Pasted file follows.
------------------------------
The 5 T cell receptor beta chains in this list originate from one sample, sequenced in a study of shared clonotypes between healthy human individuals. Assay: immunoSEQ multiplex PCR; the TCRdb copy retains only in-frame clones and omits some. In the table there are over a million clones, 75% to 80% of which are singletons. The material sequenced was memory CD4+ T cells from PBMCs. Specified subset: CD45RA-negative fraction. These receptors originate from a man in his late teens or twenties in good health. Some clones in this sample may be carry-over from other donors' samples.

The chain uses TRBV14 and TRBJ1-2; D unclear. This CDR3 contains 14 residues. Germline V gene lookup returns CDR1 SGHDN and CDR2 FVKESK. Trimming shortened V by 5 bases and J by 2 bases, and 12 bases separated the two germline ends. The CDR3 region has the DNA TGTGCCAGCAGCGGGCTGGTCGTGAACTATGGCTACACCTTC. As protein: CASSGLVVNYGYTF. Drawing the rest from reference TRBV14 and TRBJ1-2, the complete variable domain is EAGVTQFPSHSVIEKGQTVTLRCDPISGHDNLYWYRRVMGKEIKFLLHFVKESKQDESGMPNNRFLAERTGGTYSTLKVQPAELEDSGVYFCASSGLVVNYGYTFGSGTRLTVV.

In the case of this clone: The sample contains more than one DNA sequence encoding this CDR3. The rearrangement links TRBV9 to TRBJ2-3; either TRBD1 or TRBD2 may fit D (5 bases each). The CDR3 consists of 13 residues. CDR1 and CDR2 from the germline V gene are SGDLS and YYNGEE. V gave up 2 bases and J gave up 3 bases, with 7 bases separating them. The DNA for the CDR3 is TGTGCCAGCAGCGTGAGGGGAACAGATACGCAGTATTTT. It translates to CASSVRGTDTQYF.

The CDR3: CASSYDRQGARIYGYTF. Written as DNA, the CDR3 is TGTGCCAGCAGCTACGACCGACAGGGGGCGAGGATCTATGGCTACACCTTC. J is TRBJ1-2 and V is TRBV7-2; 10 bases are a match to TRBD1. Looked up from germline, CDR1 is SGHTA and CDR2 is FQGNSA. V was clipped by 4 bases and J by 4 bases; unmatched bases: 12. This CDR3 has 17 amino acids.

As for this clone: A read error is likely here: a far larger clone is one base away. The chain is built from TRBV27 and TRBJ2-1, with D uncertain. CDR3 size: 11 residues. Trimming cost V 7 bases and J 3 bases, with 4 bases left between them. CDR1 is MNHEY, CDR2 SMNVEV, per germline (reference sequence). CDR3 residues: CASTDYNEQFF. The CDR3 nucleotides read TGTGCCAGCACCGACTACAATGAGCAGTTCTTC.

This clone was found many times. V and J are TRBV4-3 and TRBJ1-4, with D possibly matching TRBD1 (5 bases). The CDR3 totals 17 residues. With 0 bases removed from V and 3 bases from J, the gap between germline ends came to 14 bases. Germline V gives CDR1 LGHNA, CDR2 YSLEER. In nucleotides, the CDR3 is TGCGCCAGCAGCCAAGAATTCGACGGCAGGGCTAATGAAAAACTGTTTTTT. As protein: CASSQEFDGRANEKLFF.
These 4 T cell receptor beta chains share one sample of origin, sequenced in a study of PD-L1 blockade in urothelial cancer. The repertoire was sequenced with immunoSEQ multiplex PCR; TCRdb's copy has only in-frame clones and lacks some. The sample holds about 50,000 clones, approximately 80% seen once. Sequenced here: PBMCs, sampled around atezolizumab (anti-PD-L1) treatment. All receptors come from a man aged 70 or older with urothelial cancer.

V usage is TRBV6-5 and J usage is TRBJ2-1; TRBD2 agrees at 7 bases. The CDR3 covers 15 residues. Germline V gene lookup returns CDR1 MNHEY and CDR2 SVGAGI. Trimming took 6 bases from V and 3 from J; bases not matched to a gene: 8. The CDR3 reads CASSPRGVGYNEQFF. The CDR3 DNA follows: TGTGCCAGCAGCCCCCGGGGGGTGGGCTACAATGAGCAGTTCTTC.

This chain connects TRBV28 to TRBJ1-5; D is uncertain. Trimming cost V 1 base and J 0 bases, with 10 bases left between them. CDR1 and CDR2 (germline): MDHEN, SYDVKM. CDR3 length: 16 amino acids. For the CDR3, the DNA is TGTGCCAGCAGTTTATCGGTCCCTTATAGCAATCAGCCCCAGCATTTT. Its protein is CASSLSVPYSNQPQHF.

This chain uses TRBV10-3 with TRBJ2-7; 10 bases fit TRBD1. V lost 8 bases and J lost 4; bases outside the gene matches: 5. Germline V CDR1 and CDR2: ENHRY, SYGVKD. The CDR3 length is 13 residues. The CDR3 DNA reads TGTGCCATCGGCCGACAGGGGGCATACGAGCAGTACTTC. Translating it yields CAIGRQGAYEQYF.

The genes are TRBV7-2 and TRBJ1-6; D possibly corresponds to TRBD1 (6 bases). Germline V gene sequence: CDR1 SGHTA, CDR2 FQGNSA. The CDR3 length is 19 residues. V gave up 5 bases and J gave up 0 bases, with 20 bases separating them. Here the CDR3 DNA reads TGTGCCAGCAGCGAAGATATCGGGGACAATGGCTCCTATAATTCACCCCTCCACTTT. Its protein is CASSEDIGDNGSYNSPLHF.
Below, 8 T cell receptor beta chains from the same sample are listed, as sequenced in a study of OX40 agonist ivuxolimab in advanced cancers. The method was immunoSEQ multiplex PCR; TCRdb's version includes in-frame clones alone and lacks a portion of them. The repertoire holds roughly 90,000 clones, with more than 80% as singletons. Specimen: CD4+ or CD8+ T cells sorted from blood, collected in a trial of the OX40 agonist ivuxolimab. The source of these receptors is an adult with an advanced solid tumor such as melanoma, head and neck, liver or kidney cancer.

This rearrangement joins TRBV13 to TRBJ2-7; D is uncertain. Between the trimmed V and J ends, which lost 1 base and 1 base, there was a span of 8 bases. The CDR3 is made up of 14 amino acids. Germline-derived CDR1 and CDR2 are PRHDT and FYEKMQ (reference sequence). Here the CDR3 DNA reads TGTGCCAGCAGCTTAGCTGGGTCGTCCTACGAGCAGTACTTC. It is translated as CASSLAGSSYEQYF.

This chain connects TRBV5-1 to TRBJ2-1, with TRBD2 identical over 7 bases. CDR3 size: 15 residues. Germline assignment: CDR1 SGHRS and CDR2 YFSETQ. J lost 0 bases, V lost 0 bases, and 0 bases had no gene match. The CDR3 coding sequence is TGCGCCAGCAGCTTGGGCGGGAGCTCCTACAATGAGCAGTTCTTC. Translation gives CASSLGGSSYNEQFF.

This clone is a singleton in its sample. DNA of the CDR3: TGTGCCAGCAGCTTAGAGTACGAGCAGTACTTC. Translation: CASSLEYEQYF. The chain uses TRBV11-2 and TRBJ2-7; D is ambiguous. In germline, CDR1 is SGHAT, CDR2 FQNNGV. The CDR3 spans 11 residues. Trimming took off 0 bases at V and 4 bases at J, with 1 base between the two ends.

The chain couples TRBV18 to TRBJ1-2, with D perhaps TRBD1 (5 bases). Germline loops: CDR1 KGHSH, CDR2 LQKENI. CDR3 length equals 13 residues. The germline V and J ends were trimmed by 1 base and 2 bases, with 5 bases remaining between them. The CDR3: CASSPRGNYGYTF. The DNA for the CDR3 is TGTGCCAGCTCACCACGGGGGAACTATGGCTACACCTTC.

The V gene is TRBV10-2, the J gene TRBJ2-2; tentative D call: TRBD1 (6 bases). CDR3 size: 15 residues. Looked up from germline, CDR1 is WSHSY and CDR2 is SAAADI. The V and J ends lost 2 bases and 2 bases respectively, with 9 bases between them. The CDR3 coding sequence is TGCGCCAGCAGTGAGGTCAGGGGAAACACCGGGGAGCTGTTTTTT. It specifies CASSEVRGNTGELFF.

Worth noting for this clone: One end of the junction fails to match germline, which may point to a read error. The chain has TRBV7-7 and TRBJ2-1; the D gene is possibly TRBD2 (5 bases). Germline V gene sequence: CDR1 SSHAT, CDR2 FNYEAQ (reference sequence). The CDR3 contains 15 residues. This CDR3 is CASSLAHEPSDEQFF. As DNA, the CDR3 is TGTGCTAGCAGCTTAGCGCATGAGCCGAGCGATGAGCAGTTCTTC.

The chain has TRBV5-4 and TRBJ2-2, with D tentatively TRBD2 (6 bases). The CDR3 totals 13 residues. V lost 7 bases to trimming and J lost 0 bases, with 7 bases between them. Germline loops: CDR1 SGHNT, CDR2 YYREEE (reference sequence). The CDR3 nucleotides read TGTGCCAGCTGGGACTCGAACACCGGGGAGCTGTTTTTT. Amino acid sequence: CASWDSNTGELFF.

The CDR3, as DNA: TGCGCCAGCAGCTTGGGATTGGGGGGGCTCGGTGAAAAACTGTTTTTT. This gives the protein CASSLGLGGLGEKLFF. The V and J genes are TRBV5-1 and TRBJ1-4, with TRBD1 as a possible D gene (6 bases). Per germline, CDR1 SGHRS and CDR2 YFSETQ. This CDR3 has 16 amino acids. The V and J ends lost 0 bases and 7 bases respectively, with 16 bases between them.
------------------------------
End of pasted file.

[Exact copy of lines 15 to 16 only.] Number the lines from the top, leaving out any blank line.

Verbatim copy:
This clone is a singleton in its sample. DNA of the CDR3: TGTGCCAGCAGCTTAGAGTACGAGCAGTACTTC. Translation: CASSLEYEQYF. The chain uses TRBV11-2 and TRBJ2-7; D is ambiguous. In germline, CDR1 is SGHAT, CDR2 FQNNGV. The CDR3 spans 11 residues. Trimming took off 0 bases at V and 4 bases at J, with 1 base between the two ends.

The chain couples TRBV18 to TRBJ1-2, with D perhaps TRBD1 (5 bases). Germline loops: CDR1 KGHSH, CDR2 LQKENI. CDR3 length equals 13 residues. The germline V and J ends were trimmed by 1 base and 2 bases, with 5 bases remaining between them. The CDR3: CASSPRGNYGYTF. The DNA for the CDR3 is TGTGCCAGCTCACCACGGGGGAACTATGGCTACACCTTC.